The Importance of Recess Research and Advocacy

There is a misconception in our society that recess does not serve any real purpose. The Board of the American Association for Promoting the Child’s Right to Play (IPA/USA) believes that recess is vital to the child’s overall healthy development. We are pleased to offer parents, teachers, and school administrators the following information and resources that support the need for elementary school recess.


Recess responds to the child’s social and emotional needs

  • If we eliminate recess, we are ignoring the fact that for many children, the opportunity to play with friends is an essential reason for coming to school. Ask any group of Second Graders, “What do you like most about school?” and a majority will answer, “Recess!”
  • Recess can serve as an outlet for reducing or lowering the child’s anxiety. As adults, we all feel frustrated, tired, and even angry at times. Adults have learned to control these emotions. The elementary school-age child has very few coping strategies, and as a result, sometimes resorts to inappropriate outbursts, nail-biting, and temper tantrums. Recess provides a means for the child to manage stress.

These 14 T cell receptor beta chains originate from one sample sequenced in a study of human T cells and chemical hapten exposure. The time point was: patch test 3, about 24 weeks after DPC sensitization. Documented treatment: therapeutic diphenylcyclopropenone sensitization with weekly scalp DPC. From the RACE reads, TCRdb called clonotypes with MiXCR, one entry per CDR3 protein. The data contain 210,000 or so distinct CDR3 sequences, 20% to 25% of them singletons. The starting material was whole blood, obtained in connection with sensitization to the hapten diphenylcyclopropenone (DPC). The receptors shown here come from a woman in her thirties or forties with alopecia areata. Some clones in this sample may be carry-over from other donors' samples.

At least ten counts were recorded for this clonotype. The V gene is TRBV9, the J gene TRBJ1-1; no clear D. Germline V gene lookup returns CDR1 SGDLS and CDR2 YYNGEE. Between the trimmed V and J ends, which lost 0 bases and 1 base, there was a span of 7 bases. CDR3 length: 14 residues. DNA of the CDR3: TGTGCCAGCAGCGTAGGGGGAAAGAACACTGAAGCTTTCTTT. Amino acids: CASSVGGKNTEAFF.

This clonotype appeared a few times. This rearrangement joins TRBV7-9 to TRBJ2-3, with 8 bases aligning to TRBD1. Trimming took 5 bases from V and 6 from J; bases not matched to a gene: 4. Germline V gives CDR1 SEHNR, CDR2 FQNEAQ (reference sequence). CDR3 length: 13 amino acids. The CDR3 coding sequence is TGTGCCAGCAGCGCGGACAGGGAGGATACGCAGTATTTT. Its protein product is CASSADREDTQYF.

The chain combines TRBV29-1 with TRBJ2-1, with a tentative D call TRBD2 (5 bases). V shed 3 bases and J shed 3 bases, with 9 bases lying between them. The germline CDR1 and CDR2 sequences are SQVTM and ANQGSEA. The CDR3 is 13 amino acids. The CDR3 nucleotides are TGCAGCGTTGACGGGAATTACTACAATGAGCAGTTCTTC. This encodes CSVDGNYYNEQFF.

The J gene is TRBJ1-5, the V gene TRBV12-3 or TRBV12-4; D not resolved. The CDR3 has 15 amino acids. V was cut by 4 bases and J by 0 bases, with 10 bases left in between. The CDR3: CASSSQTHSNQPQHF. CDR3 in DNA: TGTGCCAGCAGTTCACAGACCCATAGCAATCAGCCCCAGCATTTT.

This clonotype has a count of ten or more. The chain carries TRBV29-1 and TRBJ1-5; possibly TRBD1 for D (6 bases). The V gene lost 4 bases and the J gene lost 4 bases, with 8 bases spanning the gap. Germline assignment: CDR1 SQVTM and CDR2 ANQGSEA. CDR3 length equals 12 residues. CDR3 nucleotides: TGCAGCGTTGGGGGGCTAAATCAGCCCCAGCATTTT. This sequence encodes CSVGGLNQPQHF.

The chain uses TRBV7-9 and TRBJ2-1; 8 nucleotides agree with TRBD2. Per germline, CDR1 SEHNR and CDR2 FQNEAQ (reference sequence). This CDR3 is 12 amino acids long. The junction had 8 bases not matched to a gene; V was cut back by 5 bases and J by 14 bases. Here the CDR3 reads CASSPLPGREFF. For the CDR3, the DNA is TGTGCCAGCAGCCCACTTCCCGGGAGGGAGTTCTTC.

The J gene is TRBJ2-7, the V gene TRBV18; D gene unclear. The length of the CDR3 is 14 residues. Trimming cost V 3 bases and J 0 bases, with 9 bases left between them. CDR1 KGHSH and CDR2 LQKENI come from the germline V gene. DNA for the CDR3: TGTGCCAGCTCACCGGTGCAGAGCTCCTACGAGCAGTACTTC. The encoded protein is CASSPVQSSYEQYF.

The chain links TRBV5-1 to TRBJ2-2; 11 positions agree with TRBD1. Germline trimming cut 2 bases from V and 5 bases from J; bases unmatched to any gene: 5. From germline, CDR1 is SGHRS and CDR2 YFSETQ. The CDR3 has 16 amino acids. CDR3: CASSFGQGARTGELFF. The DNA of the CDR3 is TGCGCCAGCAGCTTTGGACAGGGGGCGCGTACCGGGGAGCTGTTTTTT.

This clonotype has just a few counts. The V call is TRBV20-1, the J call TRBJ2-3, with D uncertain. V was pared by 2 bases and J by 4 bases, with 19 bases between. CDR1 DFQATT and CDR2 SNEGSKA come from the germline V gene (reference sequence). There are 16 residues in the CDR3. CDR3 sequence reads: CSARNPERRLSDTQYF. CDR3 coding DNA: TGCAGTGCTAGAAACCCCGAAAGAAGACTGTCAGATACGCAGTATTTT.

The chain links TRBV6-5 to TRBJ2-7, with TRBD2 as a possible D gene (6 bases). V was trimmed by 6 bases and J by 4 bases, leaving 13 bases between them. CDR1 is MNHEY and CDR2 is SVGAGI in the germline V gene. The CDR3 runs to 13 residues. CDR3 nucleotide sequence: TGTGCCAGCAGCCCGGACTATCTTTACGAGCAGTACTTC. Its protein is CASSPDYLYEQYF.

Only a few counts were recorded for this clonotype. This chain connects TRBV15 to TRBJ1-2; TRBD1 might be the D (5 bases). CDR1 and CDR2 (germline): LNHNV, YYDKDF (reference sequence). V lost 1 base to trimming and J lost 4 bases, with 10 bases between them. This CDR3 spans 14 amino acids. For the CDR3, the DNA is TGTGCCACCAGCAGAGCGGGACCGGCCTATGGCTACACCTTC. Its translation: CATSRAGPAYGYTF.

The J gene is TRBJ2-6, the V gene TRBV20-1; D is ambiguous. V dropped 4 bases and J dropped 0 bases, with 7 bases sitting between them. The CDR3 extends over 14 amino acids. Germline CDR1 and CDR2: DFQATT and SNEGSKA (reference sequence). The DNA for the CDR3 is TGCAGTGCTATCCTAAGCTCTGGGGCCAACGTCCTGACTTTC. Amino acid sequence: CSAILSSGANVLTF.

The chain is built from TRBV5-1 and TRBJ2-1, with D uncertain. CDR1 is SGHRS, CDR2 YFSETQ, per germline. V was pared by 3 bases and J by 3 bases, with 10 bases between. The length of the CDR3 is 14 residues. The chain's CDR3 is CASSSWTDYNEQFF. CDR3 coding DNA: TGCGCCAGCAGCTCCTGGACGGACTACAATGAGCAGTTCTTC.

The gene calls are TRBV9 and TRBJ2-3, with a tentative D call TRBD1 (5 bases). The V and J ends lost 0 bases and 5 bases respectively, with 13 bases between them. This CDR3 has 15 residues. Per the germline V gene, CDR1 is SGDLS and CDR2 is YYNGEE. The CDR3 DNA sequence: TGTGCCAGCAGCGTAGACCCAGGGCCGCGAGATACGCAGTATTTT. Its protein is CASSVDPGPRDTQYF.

• Our communities continue to represent the great “melting pot,” and recess is a contributing factor for cultural exchange. A vital aspect of play is the non-threatening way children of different cultures learn from each other.
  • Recess provides the opportunity for solitary play. Some children need the chance to break away from their classmates to collect their thoughts.

Recess contributes to the child’s cognitive and intellectual needs

  • Students who do not get a break are much more fidgety in the classroom and are deprived of interacting with different peers and watching and learning from other children. Eliminating recess is counterproductive.
  • Unstructured play allows the child to exercise a sense of wonder, which leads to exploration, which leads to creativity.
  • The mind, brain, and body are one. When children are denied vigorous recess activities, the body’s heart isn’t allowed to pump fresh oxygen into the blood to nourish a sluggish brain.

Recess addresses the child’s physical needs

Recess is not an alien word in our adult vocabulary, nor an abnormal response to physical and mental needs. For example…

  • The US Army acknowledges the need for a ten-minute break every hour during training sessions. This “at rest” practice increases the likelihood of more significant results when training over an extended interval. Children deserve the same respect and consideration.
  • Judges call a recess when courtroom participants become tired or unfocused.
  • Congressional sessions recess for similar reasons.
  • Labor unions mandate breaks to ensure safety.
  • Breaks and lunch hours are corporate versions of recess.
  • Fortune 500 and cutting-edge businesses provide exercise rooms for employees.


Children need a school recess!